What happens to unsecured bondholders when a financial institution goes bust? A good place to start is to look at the settlement price in CDS auctions. Fannie and Freddie settled in the high 90s: yes, there was a credit event, but from a bondholder perspective there were few if any losses. WaMu settled at 57%: a much more painful outcome for fixed-income investors. Lehman, of course, settled at a gruesome 8.6%, leaving unsecured bondholders pretty much wiped out. But even that seems like a wonderful outcome compared to the result of today’s Landsbanki Islands auction: the final settlement price was just 1.25%.
A few years ago I took a freelance job writing a last-minute advertorial for Landsbanki. I flew out to Keflavik, took a $140 cab ride into Reykjavik, and met with a couple of friendly, sober, and smart senior Landsbanki executives in their unimposing and even borderline-shabby headquarters. It was clear that Landsbanki was the big-and-boring bank in Iceland, compared to the acquisitive, high-paced, highly-levered, engineered-to-the-hilt Kaupthing. But it was also clear, even then, that Iceland’s reliance on its own tiny currency placed it at the mercy of international capital flows to a very unhealthy degree. When the money fled Iceland all at once, there was nothing its banks or its government could do.
I’ll be very interested, now, to see what happens to Ireland, which is a country quite similar to Iceland if you just look at its banking system. But as part of the euro zone, it’s much safer. And I just can’t imagine ever reading this kind of thing about Ireland:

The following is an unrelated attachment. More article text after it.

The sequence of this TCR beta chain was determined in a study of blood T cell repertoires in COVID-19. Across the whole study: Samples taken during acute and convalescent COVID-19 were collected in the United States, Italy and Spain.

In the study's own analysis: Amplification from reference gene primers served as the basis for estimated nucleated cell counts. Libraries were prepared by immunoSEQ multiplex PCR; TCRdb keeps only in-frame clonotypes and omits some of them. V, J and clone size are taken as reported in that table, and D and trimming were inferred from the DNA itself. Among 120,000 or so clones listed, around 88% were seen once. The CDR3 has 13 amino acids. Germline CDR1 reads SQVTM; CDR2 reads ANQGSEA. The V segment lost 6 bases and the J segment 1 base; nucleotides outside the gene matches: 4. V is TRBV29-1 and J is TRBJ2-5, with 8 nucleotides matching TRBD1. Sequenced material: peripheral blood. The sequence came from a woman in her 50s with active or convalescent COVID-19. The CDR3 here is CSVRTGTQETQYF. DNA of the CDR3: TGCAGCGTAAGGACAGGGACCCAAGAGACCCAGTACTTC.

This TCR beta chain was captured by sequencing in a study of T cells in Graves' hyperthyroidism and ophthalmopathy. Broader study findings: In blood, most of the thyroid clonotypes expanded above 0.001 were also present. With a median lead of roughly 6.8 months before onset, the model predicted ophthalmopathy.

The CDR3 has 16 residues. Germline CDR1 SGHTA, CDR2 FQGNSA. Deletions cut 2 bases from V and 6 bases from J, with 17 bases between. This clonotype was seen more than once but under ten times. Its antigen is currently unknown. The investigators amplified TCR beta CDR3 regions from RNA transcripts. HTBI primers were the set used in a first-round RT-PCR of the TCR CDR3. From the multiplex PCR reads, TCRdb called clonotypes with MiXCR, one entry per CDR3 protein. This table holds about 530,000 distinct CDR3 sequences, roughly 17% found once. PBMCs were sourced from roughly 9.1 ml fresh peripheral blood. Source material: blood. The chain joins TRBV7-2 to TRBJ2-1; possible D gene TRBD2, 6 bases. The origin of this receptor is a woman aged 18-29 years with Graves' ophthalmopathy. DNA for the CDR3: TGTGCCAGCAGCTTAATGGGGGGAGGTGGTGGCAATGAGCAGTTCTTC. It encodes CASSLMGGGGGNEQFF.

Mr. Danielsson, the economist, visited the country recently and found the situation grave.
“Salaries are frozen, food prices are shooting up and they are laying off people left, right and center,” he said. “Companies are going bankrupt all over the place. It’s unimaginable how bad it is.”
Ms. Gisladottir said Britain’s decision had sent Iceland back some 30 or 40 years, to a time when it was an isolated, poor country, dependent mostly on its fishing trade.
“This is a major crisis,” she said. “We haven’t been in this situation for, probably, ever. We cannot solve it alone. We need solidarity from partners, from friendly countries, and we thought the U.K. was one of them.”
If Ireland ever got into serious trouble — if its CDS spreads started gapping out to distressed levels — then I’m pretty sure the UK would be part of the solution, not part of the problem. But then again, the UK and Ireland have never had a serious fight over cod.